Students who enrolled in fake school ICE used in sting can sue, judges rule


In 2018, Teja Ravi paid $12,500 to pursue a master’s degree at the University of Farmington, which he thought was an accredited school in Michigan, he said in court documents.

But Farmington, it turned out, was fake. The Department of Homeland Security had set it up to ensnare foreign nationals who had come to the United States on student visas – a sting operation federal prosecutors revealed in 2019, the year after Ravi enrolled.

Last week, a federal appeals court ruling created an opening for Ravi and other students to sue the government after receiving no classes or other education in exchange for the tuition they paid to Farmington. The ruling reverses a 2022 dismissal of a class-action lawsuit Ravi filed, accusing the federal government of breach of contract.

Anna Nathanson, an attorney who represents Ravi, said in a statement that the appeals decision gives the students who were “unjustly targeted” an opportunity “to have their day in court.”

DHS’s Immigration and Customs Enforcement declined to comment on the decision.

Ravi was one of hundreds who enrolled at Farmington, which was set up in 2015, but did not actually have any classes or professors and was instead being run by undercover ICE agents.

When he applied to Farmington in 2018, Ravi, a citizen of India, was already enrolled at a California university under a five-year student visa, according to his 2020 class-action complaint. He was interested in the information technology master’s program that Farmington advertised, which “he hoped would make him a more attractive candidate to prospective employers,” the complaint states.

But after enrolling and paying $12,500 in tuition, Ravi did not receive information about classes, even after contacting people he believed were Farmington administrators, according to the lawsuit.

Ravi also went on the university’s website to check its accreditation, which was listed as valid, the complaint states, adding that Farmington “created what appeared to be a legitimate web presence.”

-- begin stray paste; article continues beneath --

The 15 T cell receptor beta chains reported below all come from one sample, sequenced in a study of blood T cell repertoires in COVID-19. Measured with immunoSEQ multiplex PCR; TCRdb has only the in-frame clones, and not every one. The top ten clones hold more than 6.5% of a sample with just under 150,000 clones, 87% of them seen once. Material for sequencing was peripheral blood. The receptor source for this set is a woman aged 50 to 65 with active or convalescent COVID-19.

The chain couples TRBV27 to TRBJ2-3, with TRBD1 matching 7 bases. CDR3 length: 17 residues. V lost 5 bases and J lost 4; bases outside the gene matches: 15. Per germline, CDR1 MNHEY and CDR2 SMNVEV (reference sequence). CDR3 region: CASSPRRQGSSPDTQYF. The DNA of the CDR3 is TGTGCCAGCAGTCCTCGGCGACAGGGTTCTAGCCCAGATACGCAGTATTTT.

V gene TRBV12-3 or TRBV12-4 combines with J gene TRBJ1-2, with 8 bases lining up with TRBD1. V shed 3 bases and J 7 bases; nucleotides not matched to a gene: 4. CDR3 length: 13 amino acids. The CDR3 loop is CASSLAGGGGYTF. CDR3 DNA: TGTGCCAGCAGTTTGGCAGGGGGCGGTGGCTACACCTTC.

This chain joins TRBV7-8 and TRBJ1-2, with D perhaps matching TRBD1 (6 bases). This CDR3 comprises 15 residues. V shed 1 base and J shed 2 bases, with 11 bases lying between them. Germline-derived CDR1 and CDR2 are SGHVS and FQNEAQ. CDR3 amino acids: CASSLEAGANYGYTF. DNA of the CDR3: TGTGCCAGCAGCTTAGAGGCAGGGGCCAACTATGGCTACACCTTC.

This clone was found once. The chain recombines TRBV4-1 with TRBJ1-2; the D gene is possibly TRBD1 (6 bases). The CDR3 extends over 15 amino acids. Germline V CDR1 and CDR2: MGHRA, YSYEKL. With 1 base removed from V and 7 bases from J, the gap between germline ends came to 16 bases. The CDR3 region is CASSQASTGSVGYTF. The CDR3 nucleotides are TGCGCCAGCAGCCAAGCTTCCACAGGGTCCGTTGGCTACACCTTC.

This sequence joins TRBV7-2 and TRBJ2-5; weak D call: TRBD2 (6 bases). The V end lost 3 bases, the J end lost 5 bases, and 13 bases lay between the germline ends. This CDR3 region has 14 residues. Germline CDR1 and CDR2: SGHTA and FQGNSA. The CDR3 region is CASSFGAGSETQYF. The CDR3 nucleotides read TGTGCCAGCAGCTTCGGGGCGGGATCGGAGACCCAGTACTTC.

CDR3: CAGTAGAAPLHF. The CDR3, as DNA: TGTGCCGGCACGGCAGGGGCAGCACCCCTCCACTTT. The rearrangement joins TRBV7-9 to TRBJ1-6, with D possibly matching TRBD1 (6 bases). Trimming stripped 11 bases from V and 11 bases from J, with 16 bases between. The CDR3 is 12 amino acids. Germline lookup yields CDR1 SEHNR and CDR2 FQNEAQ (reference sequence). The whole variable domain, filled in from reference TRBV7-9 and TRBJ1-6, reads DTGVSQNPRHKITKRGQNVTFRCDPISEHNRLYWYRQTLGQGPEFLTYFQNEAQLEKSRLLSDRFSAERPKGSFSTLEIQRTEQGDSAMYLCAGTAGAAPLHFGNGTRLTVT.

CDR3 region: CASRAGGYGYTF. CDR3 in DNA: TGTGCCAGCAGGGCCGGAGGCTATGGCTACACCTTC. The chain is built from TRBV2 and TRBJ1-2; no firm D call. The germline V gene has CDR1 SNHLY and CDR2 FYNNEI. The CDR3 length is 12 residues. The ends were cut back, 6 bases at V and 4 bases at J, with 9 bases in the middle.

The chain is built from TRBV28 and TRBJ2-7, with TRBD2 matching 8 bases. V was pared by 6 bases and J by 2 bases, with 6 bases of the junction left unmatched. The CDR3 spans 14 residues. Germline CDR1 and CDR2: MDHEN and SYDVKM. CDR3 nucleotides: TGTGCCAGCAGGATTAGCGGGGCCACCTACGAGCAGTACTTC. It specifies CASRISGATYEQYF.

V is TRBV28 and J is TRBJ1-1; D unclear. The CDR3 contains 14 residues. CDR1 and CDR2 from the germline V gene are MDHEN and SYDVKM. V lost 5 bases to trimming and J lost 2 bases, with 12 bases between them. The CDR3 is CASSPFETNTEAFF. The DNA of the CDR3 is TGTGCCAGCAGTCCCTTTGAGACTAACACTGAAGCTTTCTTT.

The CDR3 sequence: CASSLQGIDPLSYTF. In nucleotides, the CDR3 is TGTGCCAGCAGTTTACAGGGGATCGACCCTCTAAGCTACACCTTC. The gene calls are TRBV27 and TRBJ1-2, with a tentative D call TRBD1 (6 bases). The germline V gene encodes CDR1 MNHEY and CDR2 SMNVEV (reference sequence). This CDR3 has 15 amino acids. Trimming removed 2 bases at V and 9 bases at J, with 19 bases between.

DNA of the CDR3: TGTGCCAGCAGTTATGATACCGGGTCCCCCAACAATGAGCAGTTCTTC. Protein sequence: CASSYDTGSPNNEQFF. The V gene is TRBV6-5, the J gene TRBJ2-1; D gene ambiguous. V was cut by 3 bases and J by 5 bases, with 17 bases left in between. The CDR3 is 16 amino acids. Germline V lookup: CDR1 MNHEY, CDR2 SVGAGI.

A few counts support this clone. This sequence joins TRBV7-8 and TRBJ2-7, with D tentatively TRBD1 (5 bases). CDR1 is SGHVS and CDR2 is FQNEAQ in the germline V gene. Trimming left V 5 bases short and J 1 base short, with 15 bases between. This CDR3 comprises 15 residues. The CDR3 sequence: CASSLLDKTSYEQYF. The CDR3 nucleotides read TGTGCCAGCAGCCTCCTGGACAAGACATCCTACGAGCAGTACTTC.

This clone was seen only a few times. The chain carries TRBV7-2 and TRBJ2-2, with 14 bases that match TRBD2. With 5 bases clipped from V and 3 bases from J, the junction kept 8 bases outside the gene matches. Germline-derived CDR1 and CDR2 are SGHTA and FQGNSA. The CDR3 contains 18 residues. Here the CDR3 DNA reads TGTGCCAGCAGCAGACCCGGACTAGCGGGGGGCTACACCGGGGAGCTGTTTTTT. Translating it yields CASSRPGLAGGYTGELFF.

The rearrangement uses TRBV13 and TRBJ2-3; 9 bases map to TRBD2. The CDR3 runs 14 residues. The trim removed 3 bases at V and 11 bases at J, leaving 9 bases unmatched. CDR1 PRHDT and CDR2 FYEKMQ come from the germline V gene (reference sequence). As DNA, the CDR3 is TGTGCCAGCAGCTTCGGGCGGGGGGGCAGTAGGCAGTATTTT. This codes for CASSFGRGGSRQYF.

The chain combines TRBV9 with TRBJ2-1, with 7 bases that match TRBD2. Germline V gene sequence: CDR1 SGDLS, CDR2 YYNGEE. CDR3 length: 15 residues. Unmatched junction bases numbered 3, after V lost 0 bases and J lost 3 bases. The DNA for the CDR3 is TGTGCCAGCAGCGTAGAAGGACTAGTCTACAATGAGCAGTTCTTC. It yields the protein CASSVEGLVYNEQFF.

Farmington’s website featured photos of a modern campus, information about its science, technology, engineering, and mathematics program, and alerts about inclement weather for students, The Washington Post previously reported. It was also included on a DHS list of certified schools where international students could enroll.

“Ultimately, there was no reason for a student applying from abroad to know or have a suspicion that Farmington was a fake university,” the complaint states.

In January 2019, a federal indictment revealed that the fake university was an undercover ICE operation. Dozens of students who enrolled at Farmington were arrested on immigration violations. Eight people were also accused of working as recruiters for the school. Federal prosecutors said those people helped hundreds of students, who knew Farmington wasn’t real, enroll in the school so they could remain in the United States under the pretext of studying at an academic institution. All of those charged in the case pleaded guilty, Insider Higher Ed reported.

Ravi left the United States for India, according to the appeals panel ruling, and he was not arrested or charged. He later filed the class-action lawsuit, which was dismissed before the appellate judges reversed that decision last week.

The panel specified that its ruling was not about whether ICE was authorized to conduct its operation, but if the federal government had “engaged in the sale of services,” the judges wrote. They determined the students who paid to enroll at Farmington could sue the federal government for breach of contract and seek refunds for their tuition payments.

The June 25 ruling sends Ravi’s case back to trial court, according to his attorneys.



Please enter your comment!
Please enter your name here